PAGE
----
Start-up Hable decided to go with a clever low-budget solution
It seemed obvious that Hable would apply for a patent for its invention: a special Braille keyboard for smartphones. However, the start-up had no budget for it. Instead of a patent, the company decided on a clever mix of different forms of protection: design rights for the keyboard design, trademark rights for the company name and logo, and a clever plan for the future.
You might not realise it, but typing on a flat screen is almost impossible if you have impaired vision. Hable came up with something: a special Braille keyboard you connect to your smartphone. It is simple in appearance and easy to use. Co-founder Van Welsenis: “We took the flat screen of the smartphone and replaced it, as it were, by 8 physical buttons that are very easy to use for someone who is visually impaired.”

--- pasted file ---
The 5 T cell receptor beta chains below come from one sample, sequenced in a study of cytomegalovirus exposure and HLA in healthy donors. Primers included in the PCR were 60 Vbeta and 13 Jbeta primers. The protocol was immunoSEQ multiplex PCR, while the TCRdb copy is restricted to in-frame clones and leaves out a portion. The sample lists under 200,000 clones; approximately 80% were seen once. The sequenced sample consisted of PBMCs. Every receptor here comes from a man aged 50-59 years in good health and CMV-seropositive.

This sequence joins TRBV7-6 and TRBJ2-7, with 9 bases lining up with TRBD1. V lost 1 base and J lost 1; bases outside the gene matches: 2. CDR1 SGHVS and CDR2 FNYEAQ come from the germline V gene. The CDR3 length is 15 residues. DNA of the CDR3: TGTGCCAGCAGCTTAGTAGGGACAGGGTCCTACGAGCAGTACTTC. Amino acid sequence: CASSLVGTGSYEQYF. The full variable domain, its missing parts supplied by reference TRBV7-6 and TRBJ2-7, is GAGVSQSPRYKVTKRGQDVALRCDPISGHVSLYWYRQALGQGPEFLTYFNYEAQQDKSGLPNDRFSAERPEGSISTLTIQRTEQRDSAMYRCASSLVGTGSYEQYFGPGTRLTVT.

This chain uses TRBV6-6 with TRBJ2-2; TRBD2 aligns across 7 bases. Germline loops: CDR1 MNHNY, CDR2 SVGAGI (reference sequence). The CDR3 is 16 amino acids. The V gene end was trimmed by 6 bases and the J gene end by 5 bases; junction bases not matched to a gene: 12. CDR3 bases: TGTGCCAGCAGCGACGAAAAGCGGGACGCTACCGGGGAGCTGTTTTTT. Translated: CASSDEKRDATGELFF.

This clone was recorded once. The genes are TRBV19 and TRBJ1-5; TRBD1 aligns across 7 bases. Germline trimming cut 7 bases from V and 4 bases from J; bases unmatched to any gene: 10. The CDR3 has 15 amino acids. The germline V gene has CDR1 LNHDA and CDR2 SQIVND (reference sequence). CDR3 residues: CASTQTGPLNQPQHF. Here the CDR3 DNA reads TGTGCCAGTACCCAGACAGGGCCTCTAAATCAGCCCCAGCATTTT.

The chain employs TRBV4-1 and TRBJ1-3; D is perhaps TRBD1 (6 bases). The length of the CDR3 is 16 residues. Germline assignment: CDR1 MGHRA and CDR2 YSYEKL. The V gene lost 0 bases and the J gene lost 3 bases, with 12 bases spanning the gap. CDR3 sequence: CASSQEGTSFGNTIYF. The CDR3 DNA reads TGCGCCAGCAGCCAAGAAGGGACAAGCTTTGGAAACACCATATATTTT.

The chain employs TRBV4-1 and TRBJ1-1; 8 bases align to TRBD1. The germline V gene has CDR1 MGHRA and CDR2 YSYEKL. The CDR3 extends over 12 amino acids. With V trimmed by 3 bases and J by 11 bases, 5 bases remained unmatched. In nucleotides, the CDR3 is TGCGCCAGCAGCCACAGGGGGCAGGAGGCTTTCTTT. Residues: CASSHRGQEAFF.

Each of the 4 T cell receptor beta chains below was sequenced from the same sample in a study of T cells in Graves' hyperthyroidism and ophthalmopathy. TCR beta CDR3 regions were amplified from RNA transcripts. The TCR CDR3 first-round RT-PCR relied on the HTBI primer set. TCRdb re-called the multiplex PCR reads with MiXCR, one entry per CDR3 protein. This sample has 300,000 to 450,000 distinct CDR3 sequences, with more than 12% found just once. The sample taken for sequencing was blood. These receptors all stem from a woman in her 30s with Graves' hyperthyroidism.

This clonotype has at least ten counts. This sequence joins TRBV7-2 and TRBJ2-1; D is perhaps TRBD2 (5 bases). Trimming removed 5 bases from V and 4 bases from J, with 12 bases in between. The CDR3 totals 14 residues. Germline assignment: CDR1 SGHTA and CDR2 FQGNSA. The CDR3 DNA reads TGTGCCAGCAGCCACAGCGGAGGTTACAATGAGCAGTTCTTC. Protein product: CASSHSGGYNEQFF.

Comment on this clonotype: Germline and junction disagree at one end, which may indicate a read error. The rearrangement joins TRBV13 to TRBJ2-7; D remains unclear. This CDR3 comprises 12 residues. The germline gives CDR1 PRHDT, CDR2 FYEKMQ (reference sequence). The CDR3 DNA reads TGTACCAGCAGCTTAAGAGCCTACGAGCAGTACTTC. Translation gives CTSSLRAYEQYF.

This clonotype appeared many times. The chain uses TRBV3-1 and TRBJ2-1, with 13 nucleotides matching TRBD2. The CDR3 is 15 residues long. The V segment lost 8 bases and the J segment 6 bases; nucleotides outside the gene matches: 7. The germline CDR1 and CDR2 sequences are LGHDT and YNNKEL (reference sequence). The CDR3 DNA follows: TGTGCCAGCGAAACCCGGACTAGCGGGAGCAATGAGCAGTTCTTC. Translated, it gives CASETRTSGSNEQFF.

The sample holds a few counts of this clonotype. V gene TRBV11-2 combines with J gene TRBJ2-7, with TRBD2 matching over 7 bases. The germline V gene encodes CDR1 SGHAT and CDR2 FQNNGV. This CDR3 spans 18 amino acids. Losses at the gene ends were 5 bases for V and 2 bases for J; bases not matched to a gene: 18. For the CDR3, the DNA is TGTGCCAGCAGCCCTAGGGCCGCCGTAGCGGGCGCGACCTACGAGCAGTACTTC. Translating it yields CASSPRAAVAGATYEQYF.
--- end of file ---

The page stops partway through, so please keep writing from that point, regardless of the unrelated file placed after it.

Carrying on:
Not much attention given to protecting the product
After the device had been tested, in September 2021 Hable began selling the keyboard in the Netherlands, Belgium and the United Kingdom. During the testing phase, Van Welsenis had a lot on his mind – so much, in fact, that the question of protecting his invention flew right out of the window: “We’d completely neglected to think about how we were going to safeguard our product.” Part of the reason was that Hable had a limited budget. Hable might have been able to protect the technical aspects behind the keyboard with a patent, but the start-up did not have the financial means to do that then. A conversation with a patent-adviser at the Netherlands Patent Office offered a way out: a mix of different forms of protection.
Clever combination of forms of protection
Hable applied for design rights for the keyboard design and trademark rights for the word mark ‘Hable One’ – the name of the keyboard – and the logo. That gave sufficient protection for the first version of the keyboard that came on the market. Since then, there has been a lot of hard work on the second version of the keyboard, and Hable wants to scale up production. It might also perhaps still be worthwhile applying for a patent for this new version, both to attract investors and to maintain a unique position in the market.
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